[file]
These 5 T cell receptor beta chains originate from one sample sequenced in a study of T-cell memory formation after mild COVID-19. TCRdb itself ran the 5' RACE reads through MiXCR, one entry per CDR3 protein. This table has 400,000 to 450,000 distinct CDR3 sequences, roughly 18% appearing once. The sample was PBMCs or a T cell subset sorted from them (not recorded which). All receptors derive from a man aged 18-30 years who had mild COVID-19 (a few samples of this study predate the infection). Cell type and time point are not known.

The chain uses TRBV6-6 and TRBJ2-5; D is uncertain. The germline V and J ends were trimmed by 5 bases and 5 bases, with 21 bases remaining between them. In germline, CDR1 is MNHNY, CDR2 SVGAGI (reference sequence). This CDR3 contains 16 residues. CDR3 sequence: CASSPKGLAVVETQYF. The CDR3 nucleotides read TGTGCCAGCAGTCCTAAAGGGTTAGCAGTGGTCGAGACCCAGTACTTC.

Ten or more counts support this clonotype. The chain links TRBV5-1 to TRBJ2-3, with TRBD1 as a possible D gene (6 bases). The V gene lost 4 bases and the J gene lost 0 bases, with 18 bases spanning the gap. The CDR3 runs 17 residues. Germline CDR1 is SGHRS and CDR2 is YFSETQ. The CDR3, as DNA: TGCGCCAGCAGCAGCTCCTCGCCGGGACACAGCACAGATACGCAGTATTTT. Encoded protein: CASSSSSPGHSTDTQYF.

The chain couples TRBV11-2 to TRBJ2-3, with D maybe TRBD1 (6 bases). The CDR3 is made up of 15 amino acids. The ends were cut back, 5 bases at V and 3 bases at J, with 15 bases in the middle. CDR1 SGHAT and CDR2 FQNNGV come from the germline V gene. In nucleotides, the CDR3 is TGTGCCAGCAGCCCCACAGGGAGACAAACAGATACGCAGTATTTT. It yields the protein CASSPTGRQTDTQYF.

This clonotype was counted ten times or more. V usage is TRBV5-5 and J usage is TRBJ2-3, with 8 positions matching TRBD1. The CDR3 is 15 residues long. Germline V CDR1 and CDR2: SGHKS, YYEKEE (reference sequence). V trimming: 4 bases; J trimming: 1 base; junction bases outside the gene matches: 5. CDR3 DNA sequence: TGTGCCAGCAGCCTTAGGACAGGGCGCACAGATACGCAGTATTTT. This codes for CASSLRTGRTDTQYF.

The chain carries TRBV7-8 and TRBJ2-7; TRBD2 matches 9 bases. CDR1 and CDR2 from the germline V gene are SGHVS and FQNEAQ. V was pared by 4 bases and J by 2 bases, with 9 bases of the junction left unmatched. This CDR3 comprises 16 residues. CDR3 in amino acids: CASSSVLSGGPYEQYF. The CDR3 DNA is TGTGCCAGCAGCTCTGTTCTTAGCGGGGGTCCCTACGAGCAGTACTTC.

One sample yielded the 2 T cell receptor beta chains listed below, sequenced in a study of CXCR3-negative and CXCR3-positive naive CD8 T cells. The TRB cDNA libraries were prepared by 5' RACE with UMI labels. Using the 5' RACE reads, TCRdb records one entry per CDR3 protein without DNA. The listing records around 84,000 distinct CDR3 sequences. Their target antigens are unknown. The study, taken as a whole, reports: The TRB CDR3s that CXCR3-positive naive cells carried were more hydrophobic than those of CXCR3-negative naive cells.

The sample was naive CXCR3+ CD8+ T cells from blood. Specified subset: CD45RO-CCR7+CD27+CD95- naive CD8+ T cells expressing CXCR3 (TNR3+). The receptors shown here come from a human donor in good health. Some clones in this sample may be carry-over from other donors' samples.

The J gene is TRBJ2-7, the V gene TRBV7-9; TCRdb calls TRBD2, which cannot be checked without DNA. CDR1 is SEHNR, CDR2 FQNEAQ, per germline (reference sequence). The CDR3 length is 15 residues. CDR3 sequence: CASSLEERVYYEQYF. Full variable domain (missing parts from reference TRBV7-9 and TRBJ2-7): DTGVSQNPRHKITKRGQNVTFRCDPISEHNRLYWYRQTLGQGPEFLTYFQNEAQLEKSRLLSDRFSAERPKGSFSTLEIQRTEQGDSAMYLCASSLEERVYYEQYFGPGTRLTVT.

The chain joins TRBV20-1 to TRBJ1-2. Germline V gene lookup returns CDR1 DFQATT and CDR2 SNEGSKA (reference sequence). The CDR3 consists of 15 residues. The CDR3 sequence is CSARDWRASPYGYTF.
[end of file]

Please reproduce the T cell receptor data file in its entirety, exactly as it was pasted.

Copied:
These 5 T cell receptor beta chains originate from one sample sequenced in a study of T-cell memory formation after mild COVID-19. TCRdb itself ran the 5' RACE reads through MiXCR, one entry per CDR3 protein. This table has 400,000 to 450,000 distinct CDR3 sequences, roughly 18% appearing once. The sample was PBMCs or a T cell subset sorted from them (not recorded which). All receptors derive from a man aged 18-30 years who had mild COVID-19 (a few samples of this study predate the infection). Cell type and time point are not known.

The chain uses TRBV6-6 and TRBJ2-5; D is uncertain. The germline V and J ends were trimmed by 5 bases and 5 bases, with 21 bases remaining between them. In germline, CDR1 is MNHNY, CDR2 SVGAGI (reference sequence). This CDR3 contains 16 residues. CDR3 sequence: CASSPKGLAVVETQYF. The CDR3 nucleotides read TGTGCCAGCAGTCCTAAAGGGTTAGCAGTGGTCGAGACCCAGTACTTC.

Ten or more counts support this clonotype. The chain links TRBV5-1 to TRBJ2-3, with TRBD1 as a possible D gene (6 bases). The V gene lost 4 bases and the J gene lost 0 bases, with 18 bases spanning the gap. The CDR3 runs 17 residues. Germline CDR1 is SGHRS and CDR2 is YFSETQ. The CDR3, as DNA: TGCGCCAGCAGCAGCTCCTCGCCGGGACACAGCACAGATACGCAGTATTTT. Encoded protein: CASSSSSPGHSTDTQYF.

The chain couples TRBV11-2 to TRBJ2-3, with D maybe TRBD1 (6 bases). The CDR3 is made up of 15 amino acids. The ends were cut back, 5 bases at V and 3 bases at J, with 15 bases in the middle. CDR1 SGHAT and CDR2 FQNNGV come from the germline V gene. In nucleotides, the CDR3 is TGTGCCAGCAGCCCCACAGGGAGACAAACAGATACGCAGTATTTT. It yields the protein CASSPTGRQTDTQYF.

This clonotype was counted ten times or more. V usage is TRBV5-5 and J usage is TRBJ2-3, with 8 positions matching TRBD1. The CDR3 is 15 residues long. Germline V CDR1 and CDR2: SGHKS, YYEKEE (reference sequence). V trimming: 4 bases; J trimming: 1 base; junction bases outside the gene matches: 5. CDR3 DNA sequence: TGTGCCAGCAGCCTTAGGACAGGGCGCACAGATACGCAGTATTTT. This codes for CASSLRTGRTDTQYF.

The chain carries TRBV7-8 and TRBJ2-7; TRBD2 matches 9 bases. CDR1 and CDR2 from the germline V gene are SGHVS and FQNEAQ. V was pared by 4 bases and J by 2 bases, with 9 bases of the junction left unmatched. This CDR3 comprises 16 residues. CDR3 in amino acids: CASSSVLSGGPYEQYF. The CDR3 DNA is TGTGCCAGCAGCTCTGTTCTTAGCGGGGGTCCCTACGAGCAGTACTTC.

One sample yielded the 2 T cell receptor beta chains listed below, sequenced in a study of CXCR3-negative and CXCR3-positive naive CD8 T cells. The TRB cDNA libraries were prepared by 5' RACE with UMI labels. Using the 5' RACE reads, TCRdb records one entry per CDR3 protein without DNA. The listing records around 84,000 distinct CDR3 sequences. Their target antigens are unknown. The study, taken as a whole, reports: The TRB CDR3s that CXCR3-positive naive cells carried were more hydrophobic than those of CXCR3-negative naive cells.

The sample was naive CXCR3+ CD8+ T cells from blood. Specified subset: CD45RO-CCR7+CD27+CD95- naive CD8+ T cells expressing CXCR3 (TNR3+). The receptors shown here come from a human donor in good health. Some clones in this sample may be carry-over from other donors' samples.

The J gene is TRBJ2-7, the V gene TRBV7-9; TCRdb calls TRBD2, which cannot be checked without DNA. CDR1 is SEHNR, CDR2 FQNEAQ, per germline (reference sequence). The CDR3 length is 15 residues. CDR3 sequence: CASSLEERVYYEQYF. Full variable domain (missing parts from reference TRBV7-9 and TRBJ2-7): DTGVSQNPRHKITKRGQNVTFRCDPISEHNRLYWYRQTLGQGPEFLTYFQNEAQLEKSRLLSDRFSAERPKGSFSTLEIQRTEQGDSAMYLCASSLEERVYYEQYFGPGTRLTVT.

The chain joins TRBV20-1 to TRBJ1-2. Germline V gene lookup returns CDR1 DFQATT and CDR2 SNEGSKA (reference sequence). The CDR3 consists of 15 residues. The CDR3 sequence is CSARDWRASPYGYTF.